Plexiglass Sheet

Plexiglass vs. Glass: A Comprehensive Comparison in Various Applications

plexiglass vs glassPlexiglass is a plastic material made from polymers of methyl methacrylate (PMMA). It is one of the most sought-after plastic materials, and the reason is simple: it is a better alternative to glass because of its flexibility, UV resistance, lightweight, transparency, high impact, and chemical resistance.

Glass is an amorphous solid made from raw materials such as sand, silica, soda, and lime that are melted at very high temperatures to form a new material.

Plexiglass and glass are popular materials used for different applications. But when you look at both materials, you may wonder: What are the similarities and differences? Comparing plexiglass and glass is crucial because both materials have distinct advantages and disadvantages that make them suitable for specific applications. Knowing this will help in selecting the most suitable material for diverse applications.

Strength and Durability

Glass is inherently prone to scratches. Glass is also brittle, so when it is subjected to stress, it breaks easily into sharp shards. On the other hand, it is very unlikely for plexiglass to break, and when it does, it will fracture into pieces with rounded edges. Plexiglass is 10 times more impact and shatter-resistant than glass.

Cost and Affordability

Plexiglass is cheaper than glass due to the raw materials needed for forming and production. You need silica sand, soda ash, and limestone to make glass, and a rise in the cost of any of these materials will influence the cost of production. Plexiglass is made from polymers of methyl methacrylate.

Plexiglass can be manufactured using methods like extrusion and injection molding, which can streamline production and reduce associated costs. Plexiglass melts at a much lower temperature, while glass melts between 1,400 °C to 1,600 °C, meaning plexiglass requires significantly less energy to shape and manufacture.

Another factor that contributes to the high cost of glass is its heavy weight. Plexiglass weighs 50% less than glass of equal thickness. Hence, transporting plexiglass is easier and cheaper than glass.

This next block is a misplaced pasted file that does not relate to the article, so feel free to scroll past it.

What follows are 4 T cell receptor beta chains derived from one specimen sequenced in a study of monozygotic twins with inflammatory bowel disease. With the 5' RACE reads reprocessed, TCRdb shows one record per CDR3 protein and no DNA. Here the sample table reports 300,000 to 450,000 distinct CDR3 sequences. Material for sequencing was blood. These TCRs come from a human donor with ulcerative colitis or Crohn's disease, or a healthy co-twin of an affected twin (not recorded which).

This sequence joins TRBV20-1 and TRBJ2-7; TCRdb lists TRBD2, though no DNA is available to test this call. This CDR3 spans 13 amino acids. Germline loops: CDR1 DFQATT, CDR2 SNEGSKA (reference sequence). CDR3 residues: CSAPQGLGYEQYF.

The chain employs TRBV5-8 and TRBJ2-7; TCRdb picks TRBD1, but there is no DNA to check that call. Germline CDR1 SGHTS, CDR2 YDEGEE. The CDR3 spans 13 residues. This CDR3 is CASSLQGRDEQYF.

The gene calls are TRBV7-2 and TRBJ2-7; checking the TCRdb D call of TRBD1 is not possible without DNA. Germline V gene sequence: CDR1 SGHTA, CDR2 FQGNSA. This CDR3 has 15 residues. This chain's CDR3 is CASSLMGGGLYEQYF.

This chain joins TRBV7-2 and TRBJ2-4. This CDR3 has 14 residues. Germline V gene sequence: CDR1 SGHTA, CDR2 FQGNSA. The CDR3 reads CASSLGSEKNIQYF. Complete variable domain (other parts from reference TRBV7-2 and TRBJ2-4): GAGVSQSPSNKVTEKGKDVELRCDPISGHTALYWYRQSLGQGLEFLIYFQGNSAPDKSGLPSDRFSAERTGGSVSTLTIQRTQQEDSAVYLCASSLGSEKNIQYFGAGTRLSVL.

Applications in Construction and Architecture

Plexiglass is highly impact-resistant, making it a safer option for windows and facades, especially for areas prone to extreme weather conditions or potential impacts, because it can withstand harsh or unfavourable conditions and still allows light to penetrate through it.

Plexiglass is also three to eight times more thermally insulating than regular glass windows. However, prolonged exposure to sunlight can cause plexiglass to turn yellow and lose its optical clarity due to UV degradation. When it comes to safety, plexiglass is a better option. Glass can shatter upon intense impact, creating potential safety hazards.

Design and Aesthetics

One thing about plexiglass that cannot go unnoticed is its aesthetic appeal. Plexiglass comes in different colours and can easily blend with the interior design of your building. When plexiglass is used as tabletops, shower enclosures, coffee tables, bed frames, etc., it gives the house a sophisticated feel. Glass furniture adds charm to the home and it can maintain its sleek and beautiful look for a long time. Plexiglass is more flexible than glass; it can be made into any desired shape.

Optical Clarity and Light Transmission

Both glass and plexiglass sheets are transparent; however, plexiglass has better optical clarity. Plexiglass has a light transmittance of 0.93, meaning plexiglass transmits more than 90% of light. Glass, on the other hand, ranges between 0.80 and 0.90. It transmits more light, but the thicker the glass is, the more it discoulors. Plexiglass maintains its clarity consistently regardless of its thickness.

Environmental Impact and Sustainability

Glass is produced at extremely high temperatures, releasing more CO2 into the ecosystem. Plexiglass, on the other hand, is produced with less energy. Both Plexiglass and glass can be fully recycled but recycling plexiglass is a bit harder than glass.

Safety Considerations and Regulations

Plexiglass is a flammable material and, therefore, not recommended for places prone to high temperatures or open flames. One advantage, however, is that plexiglass forms no embers, which makes it easy to extinguish with little water in the event of a fire, unlike glass, which is a brittle material and is more likely to shatter and fuel the fire.

Sharp glass pieces can cut deeply. Finely crushed glass can irritate the eyes and inhaling it can hurt the lungs. Plexiglass, on the other hand, doesn’t let toxic or harmful substances. Both glass and plexiglass comply with several industry safety standards such as automotive, food, healthcare, construction, etc.

Choose Canada Plastics and Belting Inc. for Plexiglass Sheets

Both glass and plexiglass have their unique properties and, as such, are suited for different applications. It is your responsibility to know when and where to use plexiglass sheets. If you want a more scratch-resistant material, that is durable, lighter, versatile, and shatter-resistant, then plexiglass is the right material. Contact Canada Plastic and Belting Inc. for plexiglass sheets for your next project.

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